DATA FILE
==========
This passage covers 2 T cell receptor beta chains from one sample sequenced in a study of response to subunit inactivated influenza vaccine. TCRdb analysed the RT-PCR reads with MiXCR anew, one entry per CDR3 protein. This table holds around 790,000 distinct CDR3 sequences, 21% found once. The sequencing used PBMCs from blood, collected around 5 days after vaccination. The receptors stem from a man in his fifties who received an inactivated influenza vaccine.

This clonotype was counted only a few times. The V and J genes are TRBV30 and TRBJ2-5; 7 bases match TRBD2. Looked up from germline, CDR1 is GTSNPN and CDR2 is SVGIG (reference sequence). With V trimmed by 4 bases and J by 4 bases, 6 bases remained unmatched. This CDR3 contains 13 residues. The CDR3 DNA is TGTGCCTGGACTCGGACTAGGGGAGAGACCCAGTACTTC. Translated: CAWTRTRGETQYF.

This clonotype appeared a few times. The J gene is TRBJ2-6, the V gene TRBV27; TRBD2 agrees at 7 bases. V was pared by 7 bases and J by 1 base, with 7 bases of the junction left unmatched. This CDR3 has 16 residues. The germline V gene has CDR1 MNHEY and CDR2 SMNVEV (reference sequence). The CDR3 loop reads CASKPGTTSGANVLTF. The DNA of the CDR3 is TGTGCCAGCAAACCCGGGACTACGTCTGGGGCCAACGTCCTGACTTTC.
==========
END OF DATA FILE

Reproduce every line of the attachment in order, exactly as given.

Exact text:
This passage covers 2 T cell receptor beta chains from one sample sequenced in a study of response to subunit inactivated influenza vaccine. TCRdb analysed the RT-PCR reads with MiXCR anew, one entry per CDR3 protein. This table holds around 790,000 distinct CDR3 sequences, 21% found once. The sequencing used PBMCs from blood, collected around 5 days after vaccination. The receptors stem from a man in his fifties who received an inactivated influenza vaccine.

This clonotype was counted only a few times. The V and J genes are TRBV30 and TRBJ2-5; 7 bases match TRBD2. Looked up from germline, CDR1 is GTSNPN and CDR2 is SVGIG (reference sequence). With V trimmed by 4 bases and J by 4 bases, 6 bases remained unmatched. This CDR3 contains 13 residues. The CDR3 DNA is TGTGCCTGGACTCGGACTAGGGGAGAGACCCAGTACTTC. Translated: CAWTRTRGETQYF.

This clonotype appeared a few times. The J gene is TRBJ2-6, the V gene TRBV27; TRBD2 agrees at 7 bases. V was pared by 7 bases and J by 1 base, with 7 bases of the junction left unmatched. This CDR3 has 16 residues. The germline V gene has CDR1 MNHEY and CDR2 SMNVEV (reference sequence). The CDR3 loop reads CASKPGTTSGANVLTF. The DNA of the CDR3 is TGTGCCAGCAAACCCGGGACTACGTCTGGGGCCAACGTCCTGACTTTC.